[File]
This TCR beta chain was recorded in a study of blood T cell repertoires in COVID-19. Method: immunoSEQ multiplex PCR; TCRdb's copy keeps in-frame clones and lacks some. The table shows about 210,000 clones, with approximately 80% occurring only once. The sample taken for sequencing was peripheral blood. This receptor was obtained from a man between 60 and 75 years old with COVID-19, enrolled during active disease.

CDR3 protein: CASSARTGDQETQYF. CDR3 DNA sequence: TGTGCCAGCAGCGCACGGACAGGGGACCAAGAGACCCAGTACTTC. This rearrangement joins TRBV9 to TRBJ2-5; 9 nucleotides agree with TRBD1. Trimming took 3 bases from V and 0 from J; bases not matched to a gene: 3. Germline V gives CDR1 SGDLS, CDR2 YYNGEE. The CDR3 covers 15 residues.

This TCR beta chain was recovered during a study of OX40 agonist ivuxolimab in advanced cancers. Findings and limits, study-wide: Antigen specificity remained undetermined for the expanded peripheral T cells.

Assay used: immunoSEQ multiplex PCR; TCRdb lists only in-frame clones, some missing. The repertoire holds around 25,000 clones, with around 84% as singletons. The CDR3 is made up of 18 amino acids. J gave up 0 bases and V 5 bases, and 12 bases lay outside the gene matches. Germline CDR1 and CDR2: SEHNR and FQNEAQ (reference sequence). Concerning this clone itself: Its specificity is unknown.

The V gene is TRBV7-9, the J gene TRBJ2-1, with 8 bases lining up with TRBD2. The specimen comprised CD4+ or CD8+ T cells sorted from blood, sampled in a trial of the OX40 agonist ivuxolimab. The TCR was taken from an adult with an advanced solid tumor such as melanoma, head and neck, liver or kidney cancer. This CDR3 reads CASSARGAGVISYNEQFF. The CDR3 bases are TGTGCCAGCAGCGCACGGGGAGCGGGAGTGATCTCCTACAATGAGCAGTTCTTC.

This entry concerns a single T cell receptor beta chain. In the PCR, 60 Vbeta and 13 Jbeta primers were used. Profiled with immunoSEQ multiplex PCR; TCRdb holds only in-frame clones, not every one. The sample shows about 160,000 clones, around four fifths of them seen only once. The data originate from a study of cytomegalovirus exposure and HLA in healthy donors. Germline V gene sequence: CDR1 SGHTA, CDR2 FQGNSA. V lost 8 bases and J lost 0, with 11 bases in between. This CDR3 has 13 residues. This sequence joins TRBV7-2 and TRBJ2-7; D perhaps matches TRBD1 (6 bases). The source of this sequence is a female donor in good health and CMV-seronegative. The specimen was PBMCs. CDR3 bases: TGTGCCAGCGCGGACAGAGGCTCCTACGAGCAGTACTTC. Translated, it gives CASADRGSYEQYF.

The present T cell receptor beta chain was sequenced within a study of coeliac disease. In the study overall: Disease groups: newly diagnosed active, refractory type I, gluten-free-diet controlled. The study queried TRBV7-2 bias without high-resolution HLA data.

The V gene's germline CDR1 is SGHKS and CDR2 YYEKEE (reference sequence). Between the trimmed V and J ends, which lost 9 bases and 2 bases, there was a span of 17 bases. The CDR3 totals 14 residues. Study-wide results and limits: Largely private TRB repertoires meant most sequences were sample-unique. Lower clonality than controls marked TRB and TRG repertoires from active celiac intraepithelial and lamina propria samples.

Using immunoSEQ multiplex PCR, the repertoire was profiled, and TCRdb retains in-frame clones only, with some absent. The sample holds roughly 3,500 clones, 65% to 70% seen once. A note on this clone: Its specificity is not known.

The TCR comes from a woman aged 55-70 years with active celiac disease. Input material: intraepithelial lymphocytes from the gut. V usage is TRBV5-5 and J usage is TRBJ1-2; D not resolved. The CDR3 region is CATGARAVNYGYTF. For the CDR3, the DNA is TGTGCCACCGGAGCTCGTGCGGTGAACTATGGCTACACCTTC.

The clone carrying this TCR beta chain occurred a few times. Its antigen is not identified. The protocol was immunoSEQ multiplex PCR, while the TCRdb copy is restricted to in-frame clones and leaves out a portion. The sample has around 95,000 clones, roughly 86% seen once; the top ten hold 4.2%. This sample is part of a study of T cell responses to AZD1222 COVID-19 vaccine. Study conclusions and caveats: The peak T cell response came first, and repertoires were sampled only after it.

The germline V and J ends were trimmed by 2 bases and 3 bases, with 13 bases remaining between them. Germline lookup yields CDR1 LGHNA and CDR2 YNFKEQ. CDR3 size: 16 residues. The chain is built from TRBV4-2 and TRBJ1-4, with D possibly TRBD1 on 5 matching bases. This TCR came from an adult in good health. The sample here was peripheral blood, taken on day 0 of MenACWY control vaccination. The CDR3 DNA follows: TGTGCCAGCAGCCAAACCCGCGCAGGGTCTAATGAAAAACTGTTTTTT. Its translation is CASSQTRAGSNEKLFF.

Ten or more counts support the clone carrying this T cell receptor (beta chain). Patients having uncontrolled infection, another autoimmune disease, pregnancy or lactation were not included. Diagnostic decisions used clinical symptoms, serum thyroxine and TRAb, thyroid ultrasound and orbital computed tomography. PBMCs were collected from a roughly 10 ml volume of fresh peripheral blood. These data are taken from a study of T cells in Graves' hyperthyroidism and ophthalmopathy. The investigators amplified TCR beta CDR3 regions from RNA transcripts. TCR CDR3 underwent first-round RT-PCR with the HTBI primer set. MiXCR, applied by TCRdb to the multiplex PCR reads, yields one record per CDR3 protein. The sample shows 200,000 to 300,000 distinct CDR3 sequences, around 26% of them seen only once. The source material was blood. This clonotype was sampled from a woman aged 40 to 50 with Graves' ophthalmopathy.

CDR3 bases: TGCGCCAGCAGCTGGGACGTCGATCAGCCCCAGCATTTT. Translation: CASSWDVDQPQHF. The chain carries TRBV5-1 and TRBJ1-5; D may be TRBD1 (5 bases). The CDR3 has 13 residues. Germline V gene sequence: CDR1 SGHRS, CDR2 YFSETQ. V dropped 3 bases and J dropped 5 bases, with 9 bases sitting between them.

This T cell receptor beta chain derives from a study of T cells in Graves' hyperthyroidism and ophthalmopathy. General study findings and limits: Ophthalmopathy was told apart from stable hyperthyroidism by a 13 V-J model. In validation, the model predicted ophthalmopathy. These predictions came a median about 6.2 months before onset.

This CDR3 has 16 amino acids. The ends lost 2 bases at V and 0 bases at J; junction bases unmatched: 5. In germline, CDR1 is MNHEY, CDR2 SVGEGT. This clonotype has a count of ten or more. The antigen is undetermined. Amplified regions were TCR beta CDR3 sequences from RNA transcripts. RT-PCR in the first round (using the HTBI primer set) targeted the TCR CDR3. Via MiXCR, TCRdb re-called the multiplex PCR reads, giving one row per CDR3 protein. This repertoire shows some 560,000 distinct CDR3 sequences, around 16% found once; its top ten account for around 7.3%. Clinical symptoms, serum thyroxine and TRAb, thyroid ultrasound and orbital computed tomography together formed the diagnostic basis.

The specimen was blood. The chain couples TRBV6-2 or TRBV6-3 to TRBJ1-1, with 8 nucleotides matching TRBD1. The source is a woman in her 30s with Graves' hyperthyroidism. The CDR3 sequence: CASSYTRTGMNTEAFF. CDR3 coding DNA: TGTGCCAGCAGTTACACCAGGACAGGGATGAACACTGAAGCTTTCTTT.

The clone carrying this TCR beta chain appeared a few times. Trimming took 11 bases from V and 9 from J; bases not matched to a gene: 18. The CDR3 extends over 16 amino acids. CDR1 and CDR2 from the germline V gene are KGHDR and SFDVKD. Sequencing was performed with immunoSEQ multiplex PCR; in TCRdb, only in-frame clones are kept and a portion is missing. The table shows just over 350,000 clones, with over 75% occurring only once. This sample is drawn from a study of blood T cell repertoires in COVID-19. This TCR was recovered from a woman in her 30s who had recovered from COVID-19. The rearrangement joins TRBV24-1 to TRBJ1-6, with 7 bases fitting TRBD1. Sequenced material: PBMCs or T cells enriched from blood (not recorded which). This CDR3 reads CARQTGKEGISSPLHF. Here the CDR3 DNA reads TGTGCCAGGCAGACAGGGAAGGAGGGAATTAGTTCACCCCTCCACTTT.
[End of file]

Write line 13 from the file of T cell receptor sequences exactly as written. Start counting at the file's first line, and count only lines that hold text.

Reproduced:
Ten or more counts support the clone carrying this T cell receptor (beta chain). Patients having uncontrolled infection, another autoimmune disease, pregnancy or lactation were not included. Diagnostic decisions used clinical symptoms, serum thyroxine and TRAb, thyroid ultrasound and orbital computed tomography. PBMCs were collected from a roughly 10 ml volume of fresh peripheral blood. These data are taken from a study of T cells in Graves' hyperthyroidism and ophthalmopathy. The investigators amplified TCR beta CDR3 regions from RNA transcripts. TCR CDR3 underwent first-round RT-PCR with the HTBI primer set. MiXCR, applied by TCRdb to the multiplex PCR reads, yields one record per CDR3 protein. The sample shows 200,000 to 300,000 distinct CDR3 sequences, around 26% of them seen only once. The source material was blood. This clonotype was sampled from a woman aged 40 to 50 with Graves' ophthalmopathy.